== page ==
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Format: Paperback
This is a collection of 52 essays that Aung San Suu Kyi had written in the mid 1990's for a Japanese newspaper. She discusses a full range of topics including politics, religion, and the daily life of the Burmese people as seen through the eyes of the country's biggest proponent of democracy.
Her tales are fascinating and well written. They offer a glimpse into the world of an almost Orwellian regime and can peak the interest of readers unfamiliar with Burma's current state of unrest.
As a recent traveller to Burma, I was looking for more detail into Burma's history and details surrounding the nullified election in 1990. Though these issues are touched upon, each essay is a mere 2.5 page newspaper article which does not lend itself to such depth. It is however a fascinating read and a great introduction to Burma's struggle for democracy.
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Format: Paperback
An eloquently written piece that will be finished in a few sittings, Suu Kyi's Letters from Burma is a collection of short essays she submitted to the Japanese newspaper Mainichi Shinbun.

It is likely that because it has been written for a mass audience, you will find 'Letters from Burma' easier to digest than her other books, Freedom from Fear and Voice of Hope.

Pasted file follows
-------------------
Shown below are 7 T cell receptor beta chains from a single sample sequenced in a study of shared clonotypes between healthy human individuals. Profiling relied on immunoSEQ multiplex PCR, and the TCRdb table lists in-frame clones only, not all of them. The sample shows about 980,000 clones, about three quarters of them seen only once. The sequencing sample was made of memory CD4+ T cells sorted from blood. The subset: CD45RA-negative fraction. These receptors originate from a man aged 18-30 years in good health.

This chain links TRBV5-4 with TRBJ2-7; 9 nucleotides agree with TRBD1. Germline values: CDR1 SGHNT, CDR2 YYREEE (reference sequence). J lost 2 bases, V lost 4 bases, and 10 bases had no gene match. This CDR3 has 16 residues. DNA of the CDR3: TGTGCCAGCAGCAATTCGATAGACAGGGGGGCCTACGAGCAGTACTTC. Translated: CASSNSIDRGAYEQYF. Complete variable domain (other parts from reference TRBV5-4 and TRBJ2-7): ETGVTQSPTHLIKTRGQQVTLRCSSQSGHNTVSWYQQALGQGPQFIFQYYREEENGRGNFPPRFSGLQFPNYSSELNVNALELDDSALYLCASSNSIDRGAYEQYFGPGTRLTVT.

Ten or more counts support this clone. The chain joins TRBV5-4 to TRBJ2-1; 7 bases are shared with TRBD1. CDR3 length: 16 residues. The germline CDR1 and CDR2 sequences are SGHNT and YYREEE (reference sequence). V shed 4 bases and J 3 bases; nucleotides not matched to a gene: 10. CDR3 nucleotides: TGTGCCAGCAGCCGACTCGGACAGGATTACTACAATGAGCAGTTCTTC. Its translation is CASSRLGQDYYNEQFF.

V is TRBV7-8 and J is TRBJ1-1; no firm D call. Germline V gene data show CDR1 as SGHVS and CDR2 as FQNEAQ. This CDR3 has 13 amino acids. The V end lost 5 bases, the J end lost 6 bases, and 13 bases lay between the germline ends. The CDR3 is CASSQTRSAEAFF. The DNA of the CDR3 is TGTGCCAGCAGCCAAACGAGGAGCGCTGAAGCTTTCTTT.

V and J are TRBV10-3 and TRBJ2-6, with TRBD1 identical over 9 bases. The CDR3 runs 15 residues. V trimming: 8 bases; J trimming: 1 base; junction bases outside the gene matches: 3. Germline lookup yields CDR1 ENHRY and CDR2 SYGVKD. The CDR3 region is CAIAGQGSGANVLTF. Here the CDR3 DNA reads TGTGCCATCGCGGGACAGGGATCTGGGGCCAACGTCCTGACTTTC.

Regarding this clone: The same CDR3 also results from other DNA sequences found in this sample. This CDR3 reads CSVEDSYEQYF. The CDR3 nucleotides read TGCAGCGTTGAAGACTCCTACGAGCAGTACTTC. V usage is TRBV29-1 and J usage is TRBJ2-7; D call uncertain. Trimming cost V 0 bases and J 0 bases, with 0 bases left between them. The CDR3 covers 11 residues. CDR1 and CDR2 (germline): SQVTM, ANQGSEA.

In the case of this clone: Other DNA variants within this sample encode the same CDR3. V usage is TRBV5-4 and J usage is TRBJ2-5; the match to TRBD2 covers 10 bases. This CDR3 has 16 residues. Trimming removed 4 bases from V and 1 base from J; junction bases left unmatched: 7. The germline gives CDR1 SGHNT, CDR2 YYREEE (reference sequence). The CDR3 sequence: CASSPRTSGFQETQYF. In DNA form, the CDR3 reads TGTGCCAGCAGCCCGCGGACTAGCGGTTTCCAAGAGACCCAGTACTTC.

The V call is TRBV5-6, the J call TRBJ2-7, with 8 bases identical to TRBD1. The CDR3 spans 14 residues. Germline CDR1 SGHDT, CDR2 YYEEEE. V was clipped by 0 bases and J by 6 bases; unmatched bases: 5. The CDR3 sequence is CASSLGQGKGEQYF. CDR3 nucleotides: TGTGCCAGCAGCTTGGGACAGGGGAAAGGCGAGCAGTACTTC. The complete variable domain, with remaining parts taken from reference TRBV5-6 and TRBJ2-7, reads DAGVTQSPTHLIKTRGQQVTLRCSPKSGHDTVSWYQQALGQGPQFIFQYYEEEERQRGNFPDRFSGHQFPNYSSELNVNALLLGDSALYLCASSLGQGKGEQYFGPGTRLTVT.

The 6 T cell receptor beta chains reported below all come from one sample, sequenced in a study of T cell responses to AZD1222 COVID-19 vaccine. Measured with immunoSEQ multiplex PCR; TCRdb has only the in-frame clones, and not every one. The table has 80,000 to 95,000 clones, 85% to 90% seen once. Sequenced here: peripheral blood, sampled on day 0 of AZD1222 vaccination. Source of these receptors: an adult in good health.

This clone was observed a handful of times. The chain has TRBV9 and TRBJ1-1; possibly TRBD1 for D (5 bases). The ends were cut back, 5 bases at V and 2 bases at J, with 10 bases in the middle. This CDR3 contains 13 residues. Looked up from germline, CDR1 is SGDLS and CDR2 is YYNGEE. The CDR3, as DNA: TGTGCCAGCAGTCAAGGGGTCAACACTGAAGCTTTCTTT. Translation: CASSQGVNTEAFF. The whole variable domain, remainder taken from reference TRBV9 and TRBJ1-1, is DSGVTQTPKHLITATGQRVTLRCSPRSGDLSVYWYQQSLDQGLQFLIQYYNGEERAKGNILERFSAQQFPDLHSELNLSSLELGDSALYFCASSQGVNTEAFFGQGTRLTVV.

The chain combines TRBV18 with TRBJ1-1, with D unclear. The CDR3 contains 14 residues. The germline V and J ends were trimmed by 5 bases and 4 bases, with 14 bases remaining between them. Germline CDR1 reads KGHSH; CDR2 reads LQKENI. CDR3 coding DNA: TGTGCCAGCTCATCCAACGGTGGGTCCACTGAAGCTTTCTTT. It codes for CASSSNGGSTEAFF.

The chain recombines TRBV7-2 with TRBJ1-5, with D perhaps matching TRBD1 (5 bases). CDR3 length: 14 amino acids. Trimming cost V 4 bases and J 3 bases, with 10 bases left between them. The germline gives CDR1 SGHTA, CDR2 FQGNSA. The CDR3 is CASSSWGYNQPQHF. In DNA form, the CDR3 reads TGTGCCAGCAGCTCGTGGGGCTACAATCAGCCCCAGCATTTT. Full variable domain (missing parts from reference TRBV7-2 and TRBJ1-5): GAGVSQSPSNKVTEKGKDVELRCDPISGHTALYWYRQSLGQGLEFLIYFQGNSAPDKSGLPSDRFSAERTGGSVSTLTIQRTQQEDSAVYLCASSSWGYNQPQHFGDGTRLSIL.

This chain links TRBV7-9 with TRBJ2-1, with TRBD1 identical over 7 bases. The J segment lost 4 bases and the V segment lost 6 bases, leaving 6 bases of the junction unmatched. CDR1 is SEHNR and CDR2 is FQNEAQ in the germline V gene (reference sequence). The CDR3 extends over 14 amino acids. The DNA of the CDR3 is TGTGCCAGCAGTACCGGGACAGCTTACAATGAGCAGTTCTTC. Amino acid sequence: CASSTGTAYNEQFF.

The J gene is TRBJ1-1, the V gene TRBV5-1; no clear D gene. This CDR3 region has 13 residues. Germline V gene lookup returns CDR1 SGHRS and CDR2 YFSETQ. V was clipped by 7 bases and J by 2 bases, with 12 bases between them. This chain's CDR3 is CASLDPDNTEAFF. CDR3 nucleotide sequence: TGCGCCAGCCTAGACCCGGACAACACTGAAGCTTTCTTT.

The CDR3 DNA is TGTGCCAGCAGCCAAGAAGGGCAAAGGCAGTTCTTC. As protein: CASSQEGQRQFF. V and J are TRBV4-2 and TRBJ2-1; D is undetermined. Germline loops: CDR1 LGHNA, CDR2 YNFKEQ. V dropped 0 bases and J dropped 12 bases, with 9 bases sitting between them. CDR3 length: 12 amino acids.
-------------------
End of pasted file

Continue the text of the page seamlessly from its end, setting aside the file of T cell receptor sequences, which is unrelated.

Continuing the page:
A remarkable politician, she examines Burma through its common people and the everyday lives that are led. As with all of Suu Kyi's books, she takes care to not forget why her party is fighting for democracy - its people.

She discusses Burmese politics sans the jargon, allowing this book to be appreciated by everyone, even if new to the situation in Burma.

She included in her writings, several wonderful quotes from English, Japanese and Burmese poems, reflecting her regard of the arts. The title 'Letters from Burma' more than merely states the intention of each of the 52 entries in this book. Her entries are personal, light-hearted, frustrated, or balanced. They are addressed to the reader, bringing him/her into the world of Burma, and seeing it as it is for a lay person.